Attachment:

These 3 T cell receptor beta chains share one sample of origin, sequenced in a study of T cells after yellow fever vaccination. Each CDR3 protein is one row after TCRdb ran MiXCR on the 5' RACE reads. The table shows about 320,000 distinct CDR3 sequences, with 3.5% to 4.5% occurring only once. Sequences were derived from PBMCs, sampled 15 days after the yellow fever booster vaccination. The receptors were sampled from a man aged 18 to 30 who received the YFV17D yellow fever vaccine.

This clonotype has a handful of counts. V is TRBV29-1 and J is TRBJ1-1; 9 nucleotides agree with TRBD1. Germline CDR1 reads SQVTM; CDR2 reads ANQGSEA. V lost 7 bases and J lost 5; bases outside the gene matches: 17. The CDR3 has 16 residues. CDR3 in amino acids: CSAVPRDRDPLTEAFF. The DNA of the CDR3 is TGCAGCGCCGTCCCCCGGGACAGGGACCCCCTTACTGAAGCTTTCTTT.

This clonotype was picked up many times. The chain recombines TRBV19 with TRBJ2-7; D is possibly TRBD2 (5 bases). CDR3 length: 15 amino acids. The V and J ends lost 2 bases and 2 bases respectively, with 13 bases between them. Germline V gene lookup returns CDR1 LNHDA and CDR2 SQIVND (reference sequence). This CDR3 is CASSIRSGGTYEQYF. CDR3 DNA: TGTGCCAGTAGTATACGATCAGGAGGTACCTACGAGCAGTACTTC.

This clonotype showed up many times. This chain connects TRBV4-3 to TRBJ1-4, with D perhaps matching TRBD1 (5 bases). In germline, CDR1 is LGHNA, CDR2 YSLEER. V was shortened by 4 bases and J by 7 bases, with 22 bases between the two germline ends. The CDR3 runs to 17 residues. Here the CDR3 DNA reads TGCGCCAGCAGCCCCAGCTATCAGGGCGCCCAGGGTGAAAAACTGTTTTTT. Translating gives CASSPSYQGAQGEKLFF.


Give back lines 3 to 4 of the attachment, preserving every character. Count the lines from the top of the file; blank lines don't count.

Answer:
This clonotype was picked up many times. The chain recombines TRBV19 with TRBJ2-7; D is possibly TRBD2 (5 bases). CDR3 length: 15 amino acids. The V and J ends lost 2 bases and 2 bases respectively, with 13 bases between them. Germline V gene lookup returns CDR1 LNHDA and CDR2 SQIVND (reference sequence). This CDR3 is CASSIRSGGTYEQYF. CDR3 DNA: TGTGCCAGTAGTATACGATCAGGAGGTACCTACGAGCAGTACTTC.

This clonotype showed up many times. This chain connects TRBV4-3 to TRBJ1-4, with D perhaps matching TRBD1 (5 bases). In germline, CDR1 is LGHNA, CDR2 YSLEER. V was shortened by 4 bases and J by 7 bases, with 22 bases between the two germline ends. The CDR3 runs to 17 residues. Here the CDR3 DNA reads TGCGCCAGCAGCCCCAGCTATCAGGGCGCCCAGGGTGAAAAACTGTTTTTT. Translating gives CASSPSYQGAQGEKLFF.